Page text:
March 2006

Australian survey of RF exposure from base stations

A survey of the radiofrequency electromagnetic energy from 60 base stations in Australia has shown that exposure levels are well below the general public exposure limits of the ICNIRP guidelines. The highest recorded level was 0.2% of the general public exposure limit.

Reference: Henderson SI, Bangay MJ. Survey of RF exposure levels from mobile telephone base stations in Australia. Bioelectromagnetics 2006;27:73-76.

Personal dosimetry of exposure to base stations

The measurement of exposure to RFR from base stations is one of the challenges of epidemiological studies of health effects from this exposure. Radon and colleagues tested two personal dosimeters and found only moderate agreement between them, and no correlation with self-reported exposures.

Reference: Radon K, Spegel H, Meyer N, Klein J, et al. Personal dosimetry of exposure to mobile telephone base stations? An epidemiologic feasibility study comparing the Maschek dosimeter prototype and the Antenessa DSP-090 system. Bioelectromagnetics 2006;27:77-81.

See "Base stations" and “Research – Epidemiology” for more on the challenges of exposure assessment in epidemiologic studies.

There have also been three recent articles on heat-shock protein response after RFR exposure.

Thermal cause of heat-shock response to RFR called in to question

De Pomerai and colleagues for some time have been conducting experiments on the effect of radiofrequency radiation (RFR) on the C. elegans worm. In 1998 and 2000 (see “What’s New” July 2000) they reported that low-intensity RFR could elicit a clear heat-shock response that was apparently non-thermal in nature. They have now published the results of new experiments using a modified TEM cell that reduces power loss and consequent heating. In these new conditions there was no difference between exposed worms and sham controls in their response. They further showed that the small temperature rise that was evidently present in their earlier experiments is enough to produce a significant heat-shock response. The authors state:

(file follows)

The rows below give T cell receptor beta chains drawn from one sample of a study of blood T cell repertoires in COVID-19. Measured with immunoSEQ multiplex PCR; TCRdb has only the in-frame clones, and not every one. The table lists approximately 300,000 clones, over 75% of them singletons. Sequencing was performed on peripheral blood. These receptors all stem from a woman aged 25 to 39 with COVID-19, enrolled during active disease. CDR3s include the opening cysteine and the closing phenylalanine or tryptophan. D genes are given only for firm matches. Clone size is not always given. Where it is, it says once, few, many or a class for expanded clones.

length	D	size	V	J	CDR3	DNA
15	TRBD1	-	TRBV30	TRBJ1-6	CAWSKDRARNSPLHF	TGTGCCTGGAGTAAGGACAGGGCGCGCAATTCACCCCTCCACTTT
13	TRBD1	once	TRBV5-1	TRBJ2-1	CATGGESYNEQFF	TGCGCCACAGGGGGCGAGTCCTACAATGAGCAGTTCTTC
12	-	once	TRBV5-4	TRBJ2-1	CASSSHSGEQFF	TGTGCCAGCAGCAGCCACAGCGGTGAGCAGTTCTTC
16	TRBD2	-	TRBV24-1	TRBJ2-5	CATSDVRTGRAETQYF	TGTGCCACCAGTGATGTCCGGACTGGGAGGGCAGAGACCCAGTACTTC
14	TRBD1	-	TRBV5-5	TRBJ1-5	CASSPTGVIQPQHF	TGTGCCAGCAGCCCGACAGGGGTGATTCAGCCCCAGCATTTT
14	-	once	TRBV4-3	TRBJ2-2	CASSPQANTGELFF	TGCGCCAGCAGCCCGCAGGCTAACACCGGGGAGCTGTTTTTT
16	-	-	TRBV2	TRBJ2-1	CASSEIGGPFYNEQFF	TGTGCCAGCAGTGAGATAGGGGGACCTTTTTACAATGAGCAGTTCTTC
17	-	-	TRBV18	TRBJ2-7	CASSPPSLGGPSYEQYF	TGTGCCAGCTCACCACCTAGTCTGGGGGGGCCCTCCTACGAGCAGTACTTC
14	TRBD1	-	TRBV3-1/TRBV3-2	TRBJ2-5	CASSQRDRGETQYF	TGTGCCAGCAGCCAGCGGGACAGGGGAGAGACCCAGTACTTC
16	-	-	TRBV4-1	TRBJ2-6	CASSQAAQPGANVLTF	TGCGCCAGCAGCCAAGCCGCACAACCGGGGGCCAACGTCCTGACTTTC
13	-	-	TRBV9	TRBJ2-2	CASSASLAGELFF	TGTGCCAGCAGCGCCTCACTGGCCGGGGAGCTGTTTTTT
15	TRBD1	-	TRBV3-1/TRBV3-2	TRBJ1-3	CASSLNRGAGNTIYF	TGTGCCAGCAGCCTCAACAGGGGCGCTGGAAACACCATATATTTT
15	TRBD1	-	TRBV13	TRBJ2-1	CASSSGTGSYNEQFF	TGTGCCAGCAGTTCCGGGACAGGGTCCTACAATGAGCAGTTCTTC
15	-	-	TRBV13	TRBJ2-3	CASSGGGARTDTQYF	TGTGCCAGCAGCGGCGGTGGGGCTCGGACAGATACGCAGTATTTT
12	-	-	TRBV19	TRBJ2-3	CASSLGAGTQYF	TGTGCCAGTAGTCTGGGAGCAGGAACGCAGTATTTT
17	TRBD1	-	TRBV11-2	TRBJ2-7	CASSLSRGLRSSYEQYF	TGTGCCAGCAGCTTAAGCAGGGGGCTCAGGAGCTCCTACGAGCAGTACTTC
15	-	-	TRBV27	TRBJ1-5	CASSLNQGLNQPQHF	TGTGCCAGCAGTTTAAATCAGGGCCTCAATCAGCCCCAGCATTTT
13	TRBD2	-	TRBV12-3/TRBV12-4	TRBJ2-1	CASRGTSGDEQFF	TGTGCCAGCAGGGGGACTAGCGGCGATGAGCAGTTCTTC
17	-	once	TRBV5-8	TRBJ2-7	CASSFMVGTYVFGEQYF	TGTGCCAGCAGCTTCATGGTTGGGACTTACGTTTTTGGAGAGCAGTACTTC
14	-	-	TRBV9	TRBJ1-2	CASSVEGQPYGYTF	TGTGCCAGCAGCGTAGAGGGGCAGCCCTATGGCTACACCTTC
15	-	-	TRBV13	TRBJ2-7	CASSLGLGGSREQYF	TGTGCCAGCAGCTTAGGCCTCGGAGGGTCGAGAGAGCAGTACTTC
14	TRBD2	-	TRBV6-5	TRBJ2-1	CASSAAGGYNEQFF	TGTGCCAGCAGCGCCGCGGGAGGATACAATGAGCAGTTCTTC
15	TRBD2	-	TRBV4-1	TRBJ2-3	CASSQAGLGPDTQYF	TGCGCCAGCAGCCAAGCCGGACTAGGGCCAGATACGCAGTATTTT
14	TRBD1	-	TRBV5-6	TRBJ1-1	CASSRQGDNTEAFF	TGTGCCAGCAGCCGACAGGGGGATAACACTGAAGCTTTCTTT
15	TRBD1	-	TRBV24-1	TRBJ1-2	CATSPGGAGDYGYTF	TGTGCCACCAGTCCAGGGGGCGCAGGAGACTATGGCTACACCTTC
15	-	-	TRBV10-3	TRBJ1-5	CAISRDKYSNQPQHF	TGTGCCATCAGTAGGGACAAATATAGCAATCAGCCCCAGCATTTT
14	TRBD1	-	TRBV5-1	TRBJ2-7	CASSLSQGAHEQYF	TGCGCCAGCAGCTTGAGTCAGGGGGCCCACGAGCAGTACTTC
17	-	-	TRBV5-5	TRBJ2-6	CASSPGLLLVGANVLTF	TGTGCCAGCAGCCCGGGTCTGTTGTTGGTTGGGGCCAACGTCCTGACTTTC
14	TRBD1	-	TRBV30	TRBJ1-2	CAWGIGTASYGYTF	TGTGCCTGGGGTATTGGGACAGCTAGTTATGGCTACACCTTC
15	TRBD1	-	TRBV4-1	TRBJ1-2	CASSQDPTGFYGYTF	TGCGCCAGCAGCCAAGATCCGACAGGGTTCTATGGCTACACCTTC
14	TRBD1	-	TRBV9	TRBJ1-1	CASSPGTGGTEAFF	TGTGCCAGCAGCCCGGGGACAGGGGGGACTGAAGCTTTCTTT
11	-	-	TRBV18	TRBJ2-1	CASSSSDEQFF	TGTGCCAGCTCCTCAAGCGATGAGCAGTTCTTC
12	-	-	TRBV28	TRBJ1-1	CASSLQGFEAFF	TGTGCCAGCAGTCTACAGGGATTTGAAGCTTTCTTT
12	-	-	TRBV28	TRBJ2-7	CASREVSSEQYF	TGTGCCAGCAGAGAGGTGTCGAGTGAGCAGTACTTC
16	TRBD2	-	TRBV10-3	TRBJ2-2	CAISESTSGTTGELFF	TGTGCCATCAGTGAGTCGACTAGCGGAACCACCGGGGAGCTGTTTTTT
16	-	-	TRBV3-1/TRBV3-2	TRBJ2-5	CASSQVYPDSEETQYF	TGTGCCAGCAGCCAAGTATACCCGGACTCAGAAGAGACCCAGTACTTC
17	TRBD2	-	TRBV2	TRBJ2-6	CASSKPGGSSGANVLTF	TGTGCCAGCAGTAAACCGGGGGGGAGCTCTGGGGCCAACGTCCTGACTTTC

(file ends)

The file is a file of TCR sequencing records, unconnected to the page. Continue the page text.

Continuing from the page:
“We conclude that our original interpretation of a non-thermal effect of microwaves cannot be sustained; at least part of the explanation appears to be thermal”.
The authors have submitted a retraction to the journal Nature regarding their 2000 paper.

For more, see “Toxicological experiments – Others – Heat-shock response”.

Reference: Dawe AS, Smith B, Thomas DWP, Greedy S, et al. A small temperature rise may contribute towards the apparent induction of heat-shock gene expression in the nematode Caenorhabditis Elegans. Bioelectromagnetics 2006;27:88-97.

No hsp70 response after RFR exposure at 1800 MHz

In this study two types of cells from human leukaemia lines were exposed to RFR and other conditions. No significant effects on hsp expression were seen after exposure to RFR at 1800 MHz at SARs of 0.5-2.0 W/kg for 45 minutes.

The authors also found no effect on free radical production after RFR exposure.

For more, see “Toxicological experiments – Others – Heat-shock response, and Free Oxygen Radicals”.

Reference: Lantow M, Schuderer J, Hartwig C, Simko M. Free radical release and HSP70 expression on two human immune-relevant cell lines after exposure to 1800 MHz radiofrequency radiation. Radiation Research 2006;165:88-94


No adverse effects of RFR exposure in hsp-deficient or wild mice

Lee and colleagues have generated mice deficient in hsp70.1in their laboratory. In this study they conducted a bioassay of the hsp70.1-deficient mice after a prolonged exposure to RFR to see if these mice are vulnerable to this situation. RFR exposure did not result in any evidence of changes in cell proliferation, apoptosis, or stress response. Wild mice likewise showed no evidence of changes in these parameters.

For more, see “Toxicologicall experiments – Others – Heat-shock response”.

Reference: Lee J-S, Huang J-J, Lee J-J, Pack J-K, et al. (2005): Subchronic exposure of hsp 70.1-deficient mice to radiofrequency radiation. Int J Radiat Biol 81:781- 792.

Study on cognitive function and RFR exposure

Several studies of the effect of RFR exposure on cognitive function have been done, with varying results. Some have reported a decrease in reaction times, although the results in at least one study have failed to be replicated. Other studies have shown no effect. A new study has reported a slowing of response time in certain situations in a series of tests, although the slowed response reached statistical significance in only one test. For more, see “Research-Clinical Experiments-Cognitive function”.

Reference: Eliyahu I, Luria R, Hareuveny R, Margaliot M, et al. Effects of radiofrequency radiation emitted by cellular telephones on the cognitive function of humans. Bioelectromagnetics 2006;27:119-126.

Another study fails to show tumour promotion in rats exposed to RFR

Dimethylbenz(a)anthracene (DMBA) is known to promote the development of mammary tumours in rats. Several studies have failed to show any additional tumour development in rats given DMBA and then exposed to RFR. In another recent study of rats exposed for 4 h/day, 5 days a week, for 26 weeks to 900 MHz RFR, a similar result was seen. There were no significant differences between RFR-exposed and sham-exposed animals in tumour development, latency, or size.

For more, see “Research- Toxicological– cancer studies – tumour growth and development”.

Reference: Yu D, Shen Y, Kuster N, Fu Y, et al. Effects of 900 MHz GSM wireless communication signals on DMBA-induced mammary tumors in rats. Radiation Research 2006;165:174-180.

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